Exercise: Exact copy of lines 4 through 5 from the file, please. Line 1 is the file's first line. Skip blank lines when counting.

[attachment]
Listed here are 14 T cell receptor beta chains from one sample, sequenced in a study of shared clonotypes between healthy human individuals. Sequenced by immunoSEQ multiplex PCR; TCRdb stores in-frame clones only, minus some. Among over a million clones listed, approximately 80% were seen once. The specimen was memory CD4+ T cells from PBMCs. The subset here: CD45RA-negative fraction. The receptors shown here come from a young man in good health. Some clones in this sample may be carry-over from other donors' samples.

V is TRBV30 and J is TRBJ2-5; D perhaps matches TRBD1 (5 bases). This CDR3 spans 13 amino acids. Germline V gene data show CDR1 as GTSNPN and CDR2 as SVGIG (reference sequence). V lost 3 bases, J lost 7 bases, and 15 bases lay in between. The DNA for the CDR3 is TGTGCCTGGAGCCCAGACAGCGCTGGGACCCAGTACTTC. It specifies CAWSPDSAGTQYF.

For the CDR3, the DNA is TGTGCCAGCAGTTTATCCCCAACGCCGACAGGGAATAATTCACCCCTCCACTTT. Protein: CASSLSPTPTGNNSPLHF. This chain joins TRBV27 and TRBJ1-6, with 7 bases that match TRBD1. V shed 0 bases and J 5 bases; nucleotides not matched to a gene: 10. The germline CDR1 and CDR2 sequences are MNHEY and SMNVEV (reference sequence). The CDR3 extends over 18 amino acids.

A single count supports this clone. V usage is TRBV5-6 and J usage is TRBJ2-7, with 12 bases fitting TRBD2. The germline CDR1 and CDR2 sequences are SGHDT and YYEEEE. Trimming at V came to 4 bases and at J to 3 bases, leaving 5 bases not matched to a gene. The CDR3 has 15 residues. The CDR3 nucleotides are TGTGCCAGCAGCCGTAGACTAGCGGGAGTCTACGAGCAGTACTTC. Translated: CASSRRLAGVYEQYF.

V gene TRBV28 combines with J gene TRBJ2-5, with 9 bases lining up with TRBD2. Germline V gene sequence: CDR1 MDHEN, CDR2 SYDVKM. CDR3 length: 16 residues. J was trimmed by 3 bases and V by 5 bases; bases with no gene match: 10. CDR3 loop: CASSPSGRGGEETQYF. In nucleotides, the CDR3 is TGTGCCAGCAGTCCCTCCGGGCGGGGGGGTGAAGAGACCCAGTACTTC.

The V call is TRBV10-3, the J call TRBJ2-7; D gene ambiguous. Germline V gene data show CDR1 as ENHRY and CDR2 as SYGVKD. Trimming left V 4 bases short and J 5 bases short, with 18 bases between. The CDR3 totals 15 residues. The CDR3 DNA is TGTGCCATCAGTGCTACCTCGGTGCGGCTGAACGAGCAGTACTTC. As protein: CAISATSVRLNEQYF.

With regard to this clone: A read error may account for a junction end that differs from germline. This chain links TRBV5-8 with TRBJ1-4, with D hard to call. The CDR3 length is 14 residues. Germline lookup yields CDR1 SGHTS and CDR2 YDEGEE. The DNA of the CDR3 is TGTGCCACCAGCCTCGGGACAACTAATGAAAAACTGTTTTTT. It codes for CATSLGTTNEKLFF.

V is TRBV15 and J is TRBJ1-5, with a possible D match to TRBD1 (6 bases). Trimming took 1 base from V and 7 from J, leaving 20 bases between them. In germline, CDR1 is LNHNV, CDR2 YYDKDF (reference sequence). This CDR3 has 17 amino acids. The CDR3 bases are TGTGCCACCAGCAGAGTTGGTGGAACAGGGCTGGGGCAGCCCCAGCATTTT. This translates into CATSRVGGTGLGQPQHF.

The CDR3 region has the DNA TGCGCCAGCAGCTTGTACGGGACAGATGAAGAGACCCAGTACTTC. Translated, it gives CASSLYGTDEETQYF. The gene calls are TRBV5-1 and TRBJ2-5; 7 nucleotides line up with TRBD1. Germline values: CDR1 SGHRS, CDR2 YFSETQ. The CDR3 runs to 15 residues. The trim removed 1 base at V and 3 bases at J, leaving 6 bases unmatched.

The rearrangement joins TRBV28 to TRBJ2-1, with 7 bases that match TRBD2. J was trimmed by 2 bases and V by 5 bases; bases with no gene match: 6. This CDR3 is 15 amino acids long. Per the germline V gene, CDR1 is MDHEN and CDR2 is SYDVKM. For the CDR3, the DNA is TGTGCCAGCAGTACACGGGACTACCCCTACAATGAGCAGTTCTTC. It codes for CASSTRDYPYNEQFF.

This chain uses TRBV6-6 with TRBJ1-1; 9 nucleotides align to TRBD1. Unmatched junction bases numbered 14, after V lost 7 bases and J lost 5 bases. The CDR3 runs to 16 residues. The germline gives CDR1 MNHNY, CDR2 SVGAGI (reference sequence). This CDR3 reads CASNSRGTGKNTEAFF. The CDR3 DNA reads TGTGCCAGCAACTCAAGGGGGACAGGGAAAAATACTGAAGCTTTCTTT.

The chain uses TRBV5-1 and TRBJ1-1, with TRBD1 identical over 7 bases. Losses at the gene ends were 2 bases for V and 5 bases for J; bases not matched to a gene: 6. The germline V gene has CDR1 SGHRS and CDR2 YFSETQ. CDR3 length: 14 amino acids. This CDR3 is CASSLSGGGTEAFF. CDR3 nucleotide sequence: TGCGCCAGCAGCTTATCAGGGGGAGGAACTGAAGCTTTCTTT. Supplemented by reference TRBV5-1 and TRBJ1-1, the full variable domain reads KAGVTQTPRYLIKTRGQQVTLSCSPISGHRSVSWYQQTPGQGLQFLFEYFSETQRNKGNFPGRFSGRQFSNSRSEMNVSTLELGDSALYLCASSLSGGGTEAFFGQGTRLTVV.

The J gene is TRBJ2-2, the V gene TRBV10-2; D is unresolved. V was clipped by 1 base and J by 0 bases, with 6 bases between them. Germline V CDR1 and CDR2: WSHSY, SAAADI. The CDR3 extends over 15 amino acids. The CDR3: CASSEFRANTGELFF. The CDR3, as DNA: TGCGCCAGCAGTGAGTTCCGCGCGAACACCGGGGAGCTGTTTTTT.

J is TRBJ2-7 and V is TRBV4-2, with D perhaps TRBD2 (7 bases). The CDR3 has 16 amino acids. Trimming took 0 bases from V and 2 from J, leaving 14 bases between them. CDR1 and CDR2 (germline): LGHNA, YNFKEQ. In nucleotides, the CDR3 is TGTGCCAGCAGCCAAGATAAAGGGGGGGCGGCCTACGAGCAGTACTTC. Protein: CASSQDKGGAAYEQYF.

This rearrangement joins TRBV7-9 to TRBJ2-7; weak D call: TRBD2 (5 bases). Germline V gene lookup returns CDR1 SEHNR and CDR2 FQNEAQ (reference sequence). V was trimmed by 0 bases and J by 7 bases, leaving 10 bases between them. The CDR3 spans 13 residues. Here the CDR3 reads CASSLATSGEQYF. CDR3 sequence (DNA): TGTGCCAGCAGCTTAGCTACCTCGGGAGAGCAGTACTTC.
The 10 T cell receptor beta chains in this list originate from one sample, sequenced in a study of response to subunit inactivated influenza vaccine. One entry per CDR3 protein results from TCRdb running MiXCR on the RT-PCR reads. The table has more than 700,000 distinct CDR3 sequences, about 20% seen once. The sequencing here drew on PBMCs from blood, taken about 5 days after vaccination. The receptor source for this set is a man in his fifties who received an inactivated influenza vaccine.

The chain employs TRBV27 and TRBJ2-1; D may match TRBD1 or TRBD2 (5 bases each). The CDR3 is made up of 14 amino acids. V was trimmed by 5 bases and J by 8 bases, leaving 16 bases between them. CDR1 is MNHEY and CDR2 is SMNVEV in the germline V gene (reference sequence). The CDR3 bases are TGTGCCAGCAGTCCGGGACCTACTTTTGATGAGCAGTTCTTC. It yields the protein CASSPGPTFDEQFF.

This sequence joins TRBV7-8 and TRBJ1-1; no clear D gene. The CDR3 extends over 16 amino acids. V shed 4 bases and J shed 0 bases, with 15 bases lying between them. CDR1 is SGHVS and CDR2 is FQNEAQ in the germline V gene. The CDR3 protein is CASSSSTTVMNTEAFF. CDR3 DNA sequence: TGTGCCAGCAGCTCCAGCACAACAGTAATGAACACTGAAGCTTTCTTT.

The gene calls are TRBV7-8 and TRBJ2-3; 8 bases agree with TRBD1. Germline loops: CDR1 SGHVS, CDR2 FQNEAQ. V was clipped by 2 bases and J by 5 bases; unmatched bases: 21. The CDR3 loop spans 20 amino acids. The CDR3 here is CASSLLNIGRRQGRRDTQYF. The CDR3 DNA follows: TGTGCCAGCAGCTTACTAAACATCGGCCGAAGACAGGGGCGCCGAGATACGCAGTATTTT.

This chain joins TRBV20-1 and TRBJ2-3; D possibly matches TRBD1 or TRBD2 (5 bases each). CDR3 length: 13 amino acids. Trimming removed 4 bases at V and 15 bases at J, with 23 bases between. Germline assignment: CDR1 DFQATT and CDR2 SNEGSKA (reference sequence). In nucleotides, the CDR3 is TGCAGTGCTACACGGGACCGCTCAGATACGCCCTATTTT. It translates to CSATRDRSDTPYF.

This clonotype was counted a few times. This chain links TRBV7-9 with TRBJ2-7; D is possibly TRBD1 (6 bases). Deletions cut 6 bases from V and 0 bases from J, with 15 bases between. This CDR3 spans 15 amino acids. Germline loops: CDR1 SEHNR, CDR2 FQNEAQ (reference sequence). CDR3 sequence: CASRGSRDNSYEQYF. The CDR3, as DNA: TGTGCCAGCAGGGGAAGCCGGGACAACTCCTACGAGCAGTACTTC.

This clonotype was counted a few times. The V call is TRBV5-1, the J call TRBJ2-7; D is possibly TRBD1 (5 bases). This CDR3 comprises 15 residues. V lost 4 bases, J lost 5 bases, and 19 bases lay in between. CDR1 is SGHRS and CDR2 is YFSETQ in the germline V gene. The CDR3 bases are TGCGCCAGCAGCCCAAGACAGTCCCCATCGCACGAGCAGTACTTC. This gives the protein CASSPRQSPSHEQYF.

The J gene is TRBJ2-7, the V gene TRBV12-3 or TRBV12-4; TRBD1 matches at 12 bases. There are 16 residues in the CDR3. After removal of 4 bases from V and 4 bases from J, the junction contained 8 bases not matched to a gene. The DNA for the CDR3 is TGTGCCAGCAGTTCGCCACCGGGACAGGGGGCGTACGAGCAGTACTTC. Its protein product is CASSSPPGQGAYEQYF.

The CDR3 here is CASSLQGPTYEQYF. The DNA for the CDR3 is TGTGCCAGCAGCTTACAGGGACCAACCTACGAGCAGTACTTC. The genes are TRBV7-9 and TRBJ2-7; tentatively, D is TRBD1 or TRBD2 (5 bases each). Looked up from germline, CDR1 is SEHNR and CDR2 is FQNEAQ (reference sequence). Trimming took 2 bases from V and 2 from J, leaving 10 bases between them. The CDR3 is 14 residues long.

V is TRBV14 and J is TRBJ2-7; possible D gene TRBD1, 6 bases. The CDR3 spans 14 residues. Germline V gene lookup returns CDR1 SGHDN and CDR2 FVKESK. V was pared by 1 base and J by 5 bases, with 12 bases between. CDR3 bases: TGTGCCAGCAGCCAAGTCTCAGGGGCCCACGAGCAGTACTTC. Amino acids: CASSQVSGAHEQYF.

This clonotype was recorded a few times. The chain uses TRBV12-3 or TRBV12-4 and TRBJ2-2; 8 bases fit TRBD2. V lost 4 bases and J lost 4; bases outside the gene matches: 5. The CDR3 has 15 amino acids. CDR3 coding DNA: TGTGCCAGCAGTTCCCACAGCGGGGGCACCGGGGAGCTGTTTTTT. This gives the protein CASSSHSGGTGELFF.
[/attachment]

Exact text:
A single count supports this clone. V usage is TRBV5-6 and J usage is TRBJ2-7, with 12 bases fitting TRBD2. The germline CDR1 and CDR2 sequences are SGHDT and YYEEEE. Trimming at V came to 4 bases and at J to 3 bases, leaving 5 bases not matched to a gene. The CDR3 has 15 residues. The CDR3 nucleotides are TGTGCCAGCAGCCGTAGACTAGCGGGAGTCTACGAGCAGTACTTC. Translated: CASSRRLAGVYEQYF.

V gene TRBV28 combines with J gene TRBJ2-5, with 9 bases lining up with TRBD2. Germline V gene sequence: CDR1 MDHEN, CDR2 SYDVKM. CDR3 length: 16 residues. J was trimmed by 3 bases and V by 5 bases; bases with no gene match: 10. CDR3 loop: CASSPSGRGGEETQYF. In nucleotides, the CDR3 is TGTGCCAGCAGTCCCTCCGGGCGGGGGGGTGAAGAGACCCAGTACTTC.